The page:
Abstract Quantum Approximate Optimization algorithm (QAOA) aims to search for approximate solutions to discrete optimization problems with nearterm quantum computers. As there are no algorithmic guarantee possible for QAOA to outperform classical computers, without a proof that boundederror quantum polynomial time (BQP) ≠ nondeterministic polynomial time (NP), it is necessary to investigate the empirical advantages of QAOA. We identify a computational phase transition of QAOA when solving hard problems such as SAT—random instances are most difficult to train at a critical problem density. We connect the transition to the controllability and the complexity of QAOA circuits. Moreover, we find that the critical problem density in general deviates from the SATUNSAT phase transition, where the hardest instances for classical algorithms lies. Then, we show that the high problem density region, which limits QAOA’s performance in hard optimization problems (reachability deficits), is actually a good place to utilize QAOA: its approximation ratio has a much slower decay with the problem density, compared to classical approximate algorithms. Indeed, it is exactly in this region that quantum advantages of QAOA over classical approximate algorithms can be identified.

Santhanam, Rahul (Ed.)Depth3 circuit lower bounds and kSAT algorithms are intimately related; the stateoftheart Σ^k_3circuit lower bound (OrAndOr circuits with bottom fanin at most k) and the kSAT algorithm of Paturi, Pudlák, Saks, and Zane (J. ACM'05) are based on the same combinatorial theorem regarding kCNFs. In this paper we define a problem which reveals new interactions between the two, and suggests a concrete approach to significantly stronger circuit lower bounds and improved kSAT algorithms. For a natural number k and a parameter t, we consider the Enum(k, t) problem defined as follows: given an nvariable kCNF and an initial assignment α, output all satisfying assignments at Hamming distance t(n) of α, assuming that there are no satisfying assignments of Hamming distance less than t(n) of α. We observe that an upper bound b(n, k, t) on the complexity of Enum(k, t) simultaneously implies depth3 circuit lower bounds and kSAT algorithms:  Depth3 circuits: Any Σ^k_3 circuit computing the Majority function has size at least binom(n,n/2)/b(n, k, n/2).  kSAT: There exists an algorithm solving kSAT in time O(∑_{t=1}^{n/2}b(n, k, t)). A simple construction shows that b(n, k, n/2) ≥ 2^{(1  O(log(k)/k))n}. Thus, matching upper bounds for b(n, k, n/2) would imply a Σ^k_3circuit lower bound of 2^Ω(log(k)n/k) and a kSAT upper bound of 2^{(1  Ω(log(k)/k))n}. The former yields an unrestricted depth3 lower bound of 2^ω(√n) solving a long standing open problem, and the latter breaks the Super Strong Exponential Time Hypothesis. In this paper, we propose a randomized algorithm for Enum(k, t) and introduce new ideas to analyze it. We demonstrate the power of our ideas by considering the first nontrivial instance of the problem, i.e., Enum(3, n/2). We show that the expected running time of our algorithm is 1.598ⁿ, substantially improving on the trivial bound of 3^{n/2} ≃ 1.732ⁿ. This already improves Σ^3_3 lower bounds for Majority function to 1.251ⁿ. The previous bound was 1.154ⁿ which follows from the work of Håstad, Jukna, and Pudlák (Comput. Complex.'95). By restricting ourselves to monotone CNFs, Enum(k, t) immediately becomes a hypergraph Turán problem. Therefore our techniques might be of independent interest in extremal combinatorics.more » « less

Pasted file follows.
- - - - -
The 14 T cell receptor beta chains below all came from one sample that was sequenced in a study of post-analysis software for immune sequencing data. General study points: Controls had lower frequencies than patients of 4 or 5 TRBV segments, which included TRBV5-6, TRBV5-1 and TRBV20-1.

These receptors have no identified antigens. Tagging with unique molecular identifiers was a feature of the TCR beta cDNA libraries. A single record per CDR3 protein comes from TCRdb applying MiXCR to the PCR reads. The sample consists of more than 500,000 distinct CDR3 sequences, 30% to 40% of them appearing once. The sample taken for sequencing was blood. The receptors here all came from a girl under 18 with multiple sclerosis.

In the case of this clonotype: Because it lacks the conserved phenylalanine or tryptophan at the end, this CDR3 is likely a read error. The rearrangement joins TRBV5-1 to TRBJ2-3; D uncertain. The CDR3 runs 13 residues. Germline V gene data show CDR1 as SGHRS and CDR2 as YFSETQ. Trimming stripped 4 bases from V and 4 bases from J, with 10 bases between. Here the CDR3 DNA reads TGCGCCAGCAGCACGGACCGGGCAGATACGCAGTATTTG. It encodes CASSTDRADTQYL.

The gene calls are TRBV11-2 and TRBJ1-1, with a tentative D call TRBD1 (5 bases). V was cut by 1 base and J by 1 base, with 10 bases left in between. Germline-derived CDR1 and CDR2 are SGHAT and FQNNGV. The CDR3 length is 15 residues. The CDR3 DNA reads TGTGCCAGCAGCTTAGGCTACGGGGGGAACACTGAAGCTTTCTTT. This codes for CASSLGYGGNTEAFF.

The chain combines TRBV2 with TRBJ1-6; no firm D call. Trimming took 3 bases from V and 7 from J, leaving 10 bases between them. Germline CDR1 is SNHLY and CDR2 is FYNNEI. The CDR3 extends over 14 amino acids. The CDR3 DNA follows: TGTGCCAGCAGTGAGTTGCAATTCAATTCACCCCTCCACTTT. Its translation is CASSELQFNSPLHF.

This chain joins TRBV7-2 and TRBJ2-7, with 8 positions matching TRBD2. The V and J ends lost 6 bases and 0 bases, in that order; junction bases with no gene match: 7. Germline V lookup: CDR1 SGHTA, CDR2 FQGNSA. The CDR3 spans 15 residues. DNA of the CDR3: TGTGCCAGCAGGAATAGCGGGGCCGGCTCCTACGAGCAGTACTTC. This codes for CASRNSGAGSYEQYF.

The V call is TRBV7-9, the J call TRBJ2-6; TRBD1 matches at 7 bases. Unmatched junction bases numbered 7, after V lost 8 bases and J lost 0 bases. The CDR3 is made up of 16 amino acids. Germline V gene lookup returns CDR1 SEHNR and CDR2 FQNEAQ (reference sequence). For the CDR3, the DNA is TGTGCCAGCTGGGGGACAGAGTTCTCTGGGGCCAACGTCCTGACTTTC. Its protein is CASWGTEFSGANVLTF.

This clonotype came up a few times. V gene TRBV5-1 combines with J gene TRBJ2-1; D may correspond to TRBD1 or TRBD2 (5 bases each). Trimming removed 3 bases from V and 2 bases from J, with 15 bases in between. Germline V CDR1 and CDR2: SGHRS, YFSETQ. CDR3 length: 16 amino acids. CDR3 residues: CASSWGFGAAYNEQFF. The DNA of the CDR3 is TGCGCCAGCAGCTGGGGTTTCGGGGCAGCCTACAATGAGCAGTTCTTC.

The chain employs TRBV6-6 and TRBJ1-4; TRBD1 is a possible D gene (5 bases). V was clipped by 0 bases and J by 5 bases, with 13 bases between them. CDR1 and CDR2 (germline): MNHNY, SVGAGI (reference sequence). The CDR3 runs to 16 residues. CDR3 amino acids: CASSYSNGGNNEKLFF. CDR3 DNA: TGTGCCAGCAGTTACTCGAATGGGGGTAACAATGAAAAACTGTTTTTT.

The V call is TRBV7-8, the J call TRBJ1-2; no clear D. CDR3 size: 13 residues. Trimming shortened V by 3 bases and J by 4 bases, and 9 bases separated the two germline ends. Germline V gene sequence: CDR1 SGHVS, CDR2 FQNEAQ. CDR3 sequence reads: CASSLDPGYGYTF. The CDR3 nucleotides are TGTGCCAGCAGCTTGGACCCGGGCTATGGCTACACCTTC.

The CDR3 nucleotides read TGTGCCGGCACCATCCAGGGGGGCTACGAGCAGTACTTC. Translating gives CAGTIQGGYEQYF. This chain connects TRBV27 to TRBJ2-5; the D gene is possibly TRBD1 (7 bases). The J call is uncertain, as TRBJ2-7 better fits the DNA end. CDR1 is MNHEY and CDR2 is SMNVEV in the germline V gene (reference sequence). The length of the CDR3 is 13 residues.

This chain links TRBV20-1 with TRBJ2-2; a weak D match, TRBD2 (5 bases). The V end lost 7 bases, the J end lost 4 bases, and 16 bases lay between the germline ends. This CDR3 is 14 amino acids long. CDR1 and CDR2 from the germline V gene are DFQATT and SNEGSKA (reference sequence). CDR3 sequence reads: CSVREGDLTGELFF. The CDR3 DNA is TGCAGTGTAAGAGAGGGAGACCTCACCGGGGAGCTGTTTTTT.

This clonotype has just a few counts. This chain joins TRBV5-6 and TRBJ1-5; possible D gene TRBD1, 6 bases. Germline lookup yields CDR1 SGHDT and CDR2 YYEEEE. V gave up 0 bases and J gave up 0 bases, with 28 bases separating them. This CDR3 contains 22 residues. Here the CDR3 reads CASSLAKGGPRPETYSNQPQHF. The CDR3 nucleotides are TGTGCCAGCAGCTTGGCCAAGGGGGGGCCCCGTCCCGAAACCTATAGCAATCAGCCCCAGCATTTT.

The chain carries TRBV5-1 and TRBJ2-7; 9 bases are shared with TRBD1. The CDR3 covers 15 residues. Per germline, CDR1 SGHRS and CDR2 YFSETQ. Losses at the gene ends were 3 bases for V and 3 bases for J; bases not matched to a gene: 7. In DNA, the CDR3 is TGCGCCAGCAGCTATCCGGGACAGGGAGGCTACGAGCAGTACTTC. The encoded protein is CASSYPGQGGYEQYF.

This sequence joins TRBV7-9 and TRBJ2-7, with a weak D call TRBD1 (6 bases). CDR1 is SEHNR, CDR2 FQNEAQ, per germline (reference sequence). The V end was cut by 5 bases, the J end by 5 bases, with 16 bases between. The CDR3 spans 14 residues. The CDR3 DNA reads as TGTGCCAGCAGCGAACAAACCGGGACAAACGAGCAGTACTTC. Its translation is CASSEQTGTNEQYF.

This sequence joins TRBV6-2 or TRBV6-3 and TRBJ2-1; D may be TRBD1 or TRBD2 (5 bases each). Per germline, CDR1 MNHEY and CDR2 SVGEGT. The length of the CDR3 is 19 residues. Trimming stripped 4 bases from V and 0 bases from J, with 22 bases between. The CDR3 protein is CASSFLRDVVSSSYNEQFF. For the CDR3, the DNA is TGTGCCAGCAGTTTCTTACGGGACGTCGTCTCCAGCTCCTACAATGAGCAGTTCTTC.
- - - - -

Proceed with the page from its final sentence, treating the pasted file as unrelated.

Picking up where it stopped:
We compare the performance of the Quantum Approximate Optimization Algorithm (QAOA) with stateoftheart classical solvers Gurobi and MQLib to solve the MaxCut problem on 3regular graphs. We identify the minimum noiseless sampling frequency and depthmore » « less
p required for a quantum device to outperform classical algorithms. There is potential for quantum advantage on hundreds of qubits and moderate depth with a sampling frequency of 10 kHz. We observe, however, that classical heuristic solvers are capable of producing highquality approximate solutions in linear time complexity. In order to match this quality for large graph sizesN , a quantum device must support depthp > 11. Additionally, multishot QAOA is not efficient on large graphs, indicating that QAOAp ≤ 11 does not scale withN . These results limit achieving quantum advantage for QAOA MaxCut on 3regular graphs. Other problems, such as different graphs, weighted MaxCut, and 3SAT, may be better suited for achieving quantum advantage on nearterm quantum devices.